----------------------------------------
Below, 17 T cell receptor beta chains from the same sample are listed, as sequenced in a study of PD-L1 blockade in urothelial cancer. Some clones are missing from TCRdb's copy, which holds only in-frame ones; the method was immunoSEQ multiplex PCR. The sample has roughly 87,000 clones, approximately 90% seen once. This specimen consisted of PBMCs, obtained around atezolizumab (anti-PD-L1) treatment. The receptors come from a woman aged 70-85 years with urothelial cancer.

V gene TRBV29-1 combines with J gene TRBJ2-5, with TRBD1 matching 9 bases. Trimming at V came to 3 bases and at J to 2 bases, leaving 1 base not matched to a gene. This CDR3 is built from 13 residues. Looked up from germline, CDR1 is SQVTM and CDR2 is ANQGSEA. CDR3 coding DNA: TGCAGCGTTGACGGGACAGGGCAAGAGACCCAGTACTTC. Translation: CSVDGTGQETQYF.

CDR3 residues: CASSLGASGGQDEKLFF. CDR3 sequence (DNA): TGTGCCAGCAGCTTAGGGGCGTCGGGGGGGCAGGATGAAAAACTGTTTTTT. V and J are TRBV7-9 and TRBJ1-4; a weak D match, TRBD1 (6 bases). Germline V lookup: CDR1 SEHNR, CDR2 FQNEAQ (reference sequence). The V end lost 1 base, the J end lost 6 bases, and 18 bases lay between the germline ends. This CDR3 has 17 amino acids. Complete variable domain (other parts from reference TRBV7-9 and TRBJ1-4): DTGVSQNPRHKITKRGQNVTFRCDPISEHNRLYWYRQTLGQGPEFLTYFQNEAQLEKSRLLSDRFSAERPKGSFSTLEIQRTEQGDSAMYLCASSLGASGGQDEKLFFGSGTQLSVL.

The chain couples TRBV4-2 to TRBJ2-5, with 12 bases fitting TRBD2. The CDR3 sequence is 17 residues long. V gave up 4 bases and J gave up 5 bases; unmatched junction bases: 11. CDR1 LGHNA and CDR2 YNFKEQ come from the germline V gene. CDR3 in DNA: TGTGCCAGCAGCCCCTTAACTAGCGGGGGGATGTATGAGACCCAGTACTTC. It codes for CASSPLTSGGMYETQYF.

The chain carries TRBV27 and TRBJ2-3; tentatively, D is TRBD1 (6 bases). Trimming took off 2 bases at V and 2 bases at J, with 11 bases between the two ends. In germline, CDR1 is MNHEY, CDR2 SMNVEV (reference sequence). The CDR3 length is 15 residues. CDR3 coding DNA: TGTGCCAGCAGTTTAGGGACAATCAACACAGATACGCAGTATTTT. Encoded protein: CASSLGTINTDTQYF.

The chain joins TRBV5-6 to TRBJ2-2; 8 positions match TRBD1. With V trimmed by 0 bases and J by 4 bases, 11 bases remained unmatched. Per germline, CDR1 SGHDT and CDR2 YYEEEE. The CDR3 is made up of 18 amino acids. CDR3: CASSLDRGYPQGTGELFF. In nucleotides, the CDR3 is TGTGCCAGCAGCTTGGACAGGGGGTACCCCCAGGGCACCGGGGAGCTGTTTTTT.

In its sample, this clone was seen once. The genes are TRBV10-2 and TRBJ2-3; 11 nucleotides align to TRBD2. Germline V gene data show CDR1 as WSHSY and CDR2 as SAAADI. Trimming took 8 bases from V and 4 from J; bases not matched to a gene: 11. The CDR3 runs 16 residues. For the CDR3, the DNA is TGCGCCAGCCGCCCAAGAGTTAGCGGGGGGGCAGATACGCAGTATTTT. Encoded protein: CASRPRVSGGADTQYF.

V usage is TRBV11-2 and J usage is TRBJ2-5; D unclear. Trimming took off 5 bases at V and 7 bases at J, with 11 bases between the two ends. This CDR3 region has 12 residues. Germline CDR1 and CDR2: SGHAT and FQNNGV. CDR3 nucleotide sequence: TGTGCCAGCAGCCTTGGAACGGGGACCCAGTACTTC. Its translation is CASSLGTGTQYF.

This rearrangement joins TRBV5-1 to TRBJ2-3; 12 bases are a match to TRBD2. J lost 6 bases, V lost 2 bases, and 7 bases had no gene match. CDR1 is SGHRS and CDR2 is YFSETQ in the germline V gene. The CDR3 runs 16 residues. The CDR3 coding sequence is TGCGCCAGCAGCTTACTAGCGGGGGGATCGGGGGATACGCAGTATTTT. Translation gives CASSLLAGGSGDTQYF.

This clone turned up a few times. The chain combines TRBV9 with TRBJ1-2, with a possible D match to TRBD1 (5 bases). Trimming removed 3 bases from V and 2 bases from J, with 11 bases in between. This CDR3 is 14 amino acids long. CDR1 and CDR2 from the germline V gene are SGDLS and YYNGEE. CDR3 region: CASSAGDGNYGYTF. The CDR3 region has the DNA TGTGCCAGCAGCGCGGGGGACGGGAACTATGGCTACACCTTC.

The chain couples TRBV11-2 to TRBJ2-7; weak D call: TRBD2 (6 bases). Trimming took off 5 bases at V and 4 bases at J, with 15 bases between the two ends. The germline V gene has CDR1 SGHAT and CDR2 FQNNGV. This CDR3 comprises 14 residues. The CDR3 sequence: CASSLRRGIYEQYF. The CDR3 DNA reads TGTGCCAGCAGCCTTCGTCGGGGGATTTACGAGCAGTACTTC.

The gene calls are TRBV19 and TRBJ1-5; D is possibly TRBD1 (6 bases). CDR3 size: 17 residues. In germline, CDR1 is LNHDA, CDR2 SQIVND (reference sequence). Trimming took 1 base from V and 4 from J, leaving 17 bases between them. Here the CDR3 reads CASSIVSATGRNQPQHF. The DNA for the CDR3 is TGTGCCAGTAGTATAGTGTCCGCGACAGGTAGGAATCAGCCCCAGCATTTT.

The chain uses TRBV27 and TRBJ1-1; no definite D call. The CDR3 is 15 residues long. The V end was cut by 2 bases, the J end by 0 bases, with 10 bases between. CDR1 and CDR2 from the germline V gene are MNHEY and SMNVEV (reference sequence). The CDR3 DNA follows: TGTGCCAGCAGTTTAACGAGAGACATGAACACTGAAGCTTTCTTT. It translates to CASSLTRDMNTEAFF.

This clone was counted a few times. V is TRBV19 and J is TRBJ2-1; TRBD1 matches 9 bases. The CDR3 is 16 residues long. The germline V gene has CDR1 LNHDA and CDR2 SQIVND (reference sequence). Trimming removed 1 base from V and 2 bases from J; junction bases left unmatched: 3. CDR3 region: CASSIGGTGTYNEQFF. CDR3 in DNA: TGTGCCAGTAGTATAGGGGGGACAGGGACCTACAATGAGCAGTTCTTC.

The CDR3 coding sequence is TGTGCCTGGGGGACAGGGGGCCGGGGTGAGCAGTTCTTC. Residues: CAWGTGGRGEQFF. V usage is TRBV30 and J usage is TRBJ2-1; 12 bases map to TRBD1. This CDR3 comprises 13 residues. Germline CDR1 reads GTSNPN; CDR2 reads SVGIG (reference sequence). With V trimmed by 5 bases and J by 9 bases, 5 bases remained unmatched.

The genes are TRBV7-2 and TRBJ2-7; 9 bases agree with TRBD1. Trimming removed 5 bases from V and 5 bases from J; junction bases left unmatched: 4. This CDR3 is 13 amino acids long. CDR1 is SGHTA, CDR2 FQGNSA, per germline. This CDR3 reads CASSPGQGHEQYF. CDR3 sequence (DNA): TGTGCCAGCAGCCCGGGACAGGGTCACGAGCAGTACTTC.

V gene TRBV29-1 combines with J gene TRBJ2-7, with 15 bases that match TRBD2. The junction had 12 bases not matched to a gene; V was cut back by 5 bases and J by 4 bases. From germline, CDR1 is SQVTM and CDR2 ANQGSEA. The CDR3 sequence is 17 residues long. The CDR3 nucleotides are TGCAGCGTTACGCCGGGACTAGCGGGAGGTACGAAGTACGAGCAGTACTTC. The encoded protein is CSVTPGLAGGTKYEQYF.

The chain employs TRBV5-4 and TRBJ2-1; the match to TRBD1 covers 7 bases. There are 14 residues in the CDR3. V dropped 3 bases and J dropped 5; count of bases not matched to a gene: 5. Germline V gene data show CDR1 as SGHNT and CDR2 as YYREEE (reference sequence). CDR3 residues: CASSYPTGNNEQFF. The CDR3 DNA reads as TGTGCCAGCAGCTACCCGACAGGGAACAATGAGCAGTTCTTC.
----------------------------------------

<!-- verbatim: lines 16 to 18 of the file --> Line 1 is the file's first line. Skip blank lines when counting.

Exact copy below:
The genes are TRBV7-2 and TRBJ2-7; 9 bases agree with TRBD1. Trimming removed 5 bases from V and 5 bases from J; junction bases left unmatched: 4. This CDR3 is 13 amino acids long. CDR1 is SGHTA, CDR2 FQGNSA, per germline. This CDR3 reads CASSPGQGHEQYF. CDR3 sequence (DNA): TGTGCCAGCAGCCCGGGACAGGGTCACGAGCAGTACTTC.

V gene TRBV29-1 combines with J gene TRBJ2-7, with 15 bases that match TRBD2. The junction had 12 bases not matched to a gene; V was cut back by 5 bases and J by 4 bases. From germline, CDR1 is SQVTM and CDR2 ANQGSEA. The CDR3 sequence is 17 residues long. The CDR3 nucleotides are TGCAGCGTTACGCCGGGACTAGCGGGAGGTACGAAGTACGAGCAGTACTTC. The encoded protein is CSVTPGLAGGTKYEQYF.

The chain employs TRBV5-4 and TRBJ2-1; the match to TRBD1 covers 7 bases. There are 14 residues in the CDR3. V dropped 3 bases and J dropped 5; count of bases not matched to a gene: 5. Germline V gene data show CDR1 as SGHNT and CDR2 as YYREEE (reference sequence). CDR3 residues: CASSYPTGNNEQFF. The CDR3 DNA reads as TGTGCCAGCAGCTACCCGACAGGGAACAATGAGCAGTTCTTC.